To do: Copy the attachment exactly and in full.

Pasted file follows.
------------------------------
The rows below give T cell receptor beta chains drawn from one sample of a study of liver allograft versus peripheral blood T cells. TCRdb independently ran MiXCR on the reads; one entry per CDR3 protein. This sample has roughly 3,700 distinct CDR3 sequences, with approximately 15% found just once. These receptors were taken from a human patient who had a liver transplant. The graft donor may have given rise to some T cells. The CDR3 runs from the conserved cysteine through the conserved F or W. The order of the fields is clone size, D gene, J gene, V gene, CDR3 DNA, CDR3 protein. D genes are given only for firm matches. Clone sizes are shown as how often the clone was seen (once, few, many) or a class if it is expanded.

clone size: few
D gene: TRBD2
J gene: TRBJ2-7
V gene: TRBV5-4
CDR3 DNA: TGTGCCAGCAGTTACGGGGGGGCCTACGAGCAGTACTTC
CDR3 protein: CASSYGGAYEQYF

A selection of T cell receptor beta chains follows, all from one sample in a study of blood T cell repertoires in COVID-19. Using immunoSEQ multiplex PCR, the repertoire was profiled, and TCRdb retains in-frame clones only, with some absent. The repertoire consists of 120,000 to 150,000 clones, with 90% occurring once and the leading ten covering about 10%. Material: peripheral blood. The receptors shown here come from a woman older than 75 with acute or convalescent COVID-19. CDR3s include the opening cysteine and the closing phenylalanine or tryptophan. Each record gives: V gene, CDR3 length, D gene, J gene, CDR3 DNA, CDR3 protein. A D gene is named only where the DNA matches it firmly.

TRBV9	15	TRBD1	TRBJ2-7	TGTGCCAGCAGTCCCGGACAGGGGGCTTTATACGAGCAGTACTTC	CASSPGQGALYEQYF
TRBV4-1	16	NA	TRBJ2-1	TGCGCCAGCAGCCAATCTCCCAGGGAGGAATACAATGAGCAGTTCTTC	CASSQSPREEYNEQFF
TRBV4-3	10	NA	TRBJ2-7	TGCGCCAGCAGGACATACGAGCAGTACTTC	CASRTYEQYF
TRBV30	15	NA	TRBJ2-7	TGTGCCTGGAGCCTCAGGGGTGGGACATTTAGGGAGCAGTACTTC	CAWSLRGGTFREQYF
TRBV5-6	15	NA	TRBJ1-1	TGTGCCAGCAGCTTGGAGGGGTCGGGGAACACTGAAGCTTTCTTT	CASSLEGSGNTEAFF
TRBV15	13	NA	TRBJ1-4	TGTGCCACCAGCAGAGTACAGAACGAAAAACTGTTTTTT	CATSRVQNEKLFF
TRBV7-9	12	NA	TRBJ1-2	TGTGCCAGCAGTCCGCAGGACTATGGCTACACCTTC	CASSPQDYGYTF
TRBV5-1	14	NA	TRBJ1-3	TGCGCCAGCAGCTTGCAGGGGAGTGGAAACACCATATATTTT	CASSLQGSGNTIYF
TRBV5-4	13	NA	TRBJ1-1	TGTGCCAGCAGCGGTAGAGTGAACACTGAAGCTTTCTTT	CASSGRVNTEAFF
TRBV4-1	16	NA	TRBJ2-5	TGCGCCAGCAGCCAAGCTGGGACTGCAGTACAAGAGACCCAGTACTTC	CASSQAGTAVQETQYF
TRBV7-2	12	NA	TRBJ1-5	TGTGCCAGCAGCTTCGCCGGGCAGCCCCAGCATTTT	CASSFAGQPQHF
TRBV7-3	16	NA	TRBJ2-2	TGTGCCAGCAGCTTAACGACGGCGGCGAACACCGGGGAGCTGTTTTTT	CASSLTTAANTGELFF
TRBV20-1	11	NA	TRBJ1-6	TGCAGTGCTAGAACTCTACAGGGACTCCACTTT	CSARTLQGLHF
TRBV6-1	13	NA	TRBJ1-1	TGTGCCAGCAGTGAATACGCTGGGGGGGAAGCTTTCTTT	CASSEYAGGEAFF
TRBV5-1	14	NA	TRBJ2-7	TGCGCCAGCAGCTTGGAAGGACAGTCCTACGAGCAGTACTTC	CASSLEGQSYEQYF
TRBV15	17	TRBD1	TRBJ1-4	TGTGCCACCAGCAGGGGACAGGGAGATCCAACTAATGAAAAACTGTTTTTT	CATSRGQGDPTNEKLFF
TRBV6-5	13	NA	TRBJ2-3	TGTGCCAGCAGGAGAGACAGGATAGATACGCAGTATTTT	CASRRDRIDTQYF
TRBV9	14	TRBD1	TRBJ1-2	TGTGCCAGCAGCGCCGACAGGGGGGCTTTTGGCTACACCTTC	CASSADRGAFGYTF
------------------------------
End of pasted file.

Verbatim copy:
The rows below give T cell receptor beta chains drawn from one sample of a study of liver allograft versus peripheral blood T cells. TCRdb independently ran MiXCR on the reads; one entry per CDR3 protein. This sample has roughly 3,700 distinct CDR3 sequences, with approximately 15% found just once. These receptors were taken from a human patient who had a liver transplant. The graft donor may have given rise to some T cells. The CDR3 runs from the conserved cysteine through the conserved F or W. The order of the fields is clone size, D gene, J gene, V gene, CDR3 DNA, CDR3 protein. D genes are given only for firm matches. Clone sizes are shown as how often the clone was seen (once, few, many) or a class if it is expanded.

clone size: few
D gene: TRBD2
J gene: TRBJ2-7
V gene: TRBV5-4
CDR3 DNA: TGTGCCAGCAGTTACGGGGGGGCCTACGAGCAGTACTTC
CDR3 protein: CASSYGGAYEQYF

A selection of T cell receptor beta chains follows, all from one sample in a study of blood T cell repertoires in COVID-19. Using immunoSEQ multiplex PCR, the repertoire was profiled, and TCRdb retains in-frame clones only, with some absent. The repertoire consists of 120,000 to 150,000 clones, with 90% occurring once and the leading ten covering about 10%. Material: peripheral blood. The receptors shown here come from a woman older than 75 with acute or convalescent COVID-19. CDR3s include the opening cysteine and the closing phenylalanine or tryptophan. Each record gives: V gene, CDR3 length, D gene, J gene, CDR3 DNA, CDR3 protein. A D gene is named only where the DNA matches it firmly.

TRBV9	15	TRBD1	TRBJ2-7	TGTGCCAGCAGTCCCGGACAGGGGGCTTTATACGAGCAGTACTTC	CASSPGQGALYEQYF
TRBV4-1	16	NA	TRBJ2-1	TGCGCCAGCAGCCAATCTCCCAGGGAGGAATACAATGAGCAGTTCTTC	CASSQSPREEYNEQFF
TRBV4-3	10	NA	TRBJ2-7	TGCGCCAGCAGGACATACGAGCAGTACTTC	CASRTYEQYF
TRBV30	15	NA	TRBJ2-7	TGTGCCTGGAGCCTCAGGGGTGGGACATTTAGGGAGCAGTACTTC	CAWSLRGGTFREQYF
TRBV5-6	15	NA	TRBJ1-1	TGTGCCAGCAGCTTGGAGGGGTCGGGGAACACTGAAGCTTTCTTT	CASSLEGSGNTEAFF
TRBV15	13	NA	TRBJ1-4	TGTGCCACCAGCAGAGTACAGAACGAAAAACTGTTTTTT	CATSRVQNEKLFF
TRBV7-9	12	NA	TRBJ1-2	TGTGCCAGCAGTCCGCAGGACTATGGCTACACCTTC	CASSPQDYGYTF
TRBV5-1	14	NA	TRBJ1-3	TGCGCCAGCAGCTTGCAGGGGAGTGGAAACACCATATATTTT	CASSLQGSGNTIYF
TRBV5-4	13	NA	TRBJ1-1	TGTGCCAGCAGCGGTAGAGTGAACACTGAAGCTTTCTTT	CASSGRVNTEAFF
TRBV4-1	16	NA	TRBJ2-5	TGCGCCAGCAGCCAAGCTGGGACTGCAGTACAAGAGACCCAGTACTTC	CASSQAGTAVQETQYF
TRBV7-2	12	NA	TRBJ1-5	TGTGCCAGCAGCTTCGCCGGGCAGCCCCAGCATTTT	CASSFAGQPQHF
TRBV7-3	16	NA	TRBJ2-2	TGTGCCAGCAGCTTAACGACGGCGGCGAACACCGGGGAGCTGTTTTTT	CASSLTTAANTGELFF
TRBV20-1	11	NA	TRBJ1-6	TGCAGTGCTAGAACTCTACAGGGACTCCACTTT	CSARTLQGLHF
TRBV6-1	13	NA	TRBJ1-1	TGTGCCAGCAGTGAATACGCTGGGGGGGAAGCTTTCTTT	CASSEYAGGEAFF
TRBV5-1	14	NA	TRBJ2-7	TGCGCCAGCAGCTTGGAAGGACAGTCCTACGAGCAGTACTTC	CASSLEGQSYEQYF
TRBV15	17	TRBD1	TRBJ1-4	TGTGCCACCAGCAGGGGACAGGGAGATCCAACTAATGAAAAACTGTTTTTT	CATSRGQGDPTNEKLFF
TRBV6-5	13	NA	TRBJ2-3	TGTGCCAGCAGGAGAGACAGGATAGATACGCAGTATTTT	CASRRDRIDTQYF
TRBV9	14	TRBD1	TRBJ1-2	TGTGCCAGCAGCGCCGACAGGGGGGCTTTTGGCTACACCTTC	CASSADRGAFGYTF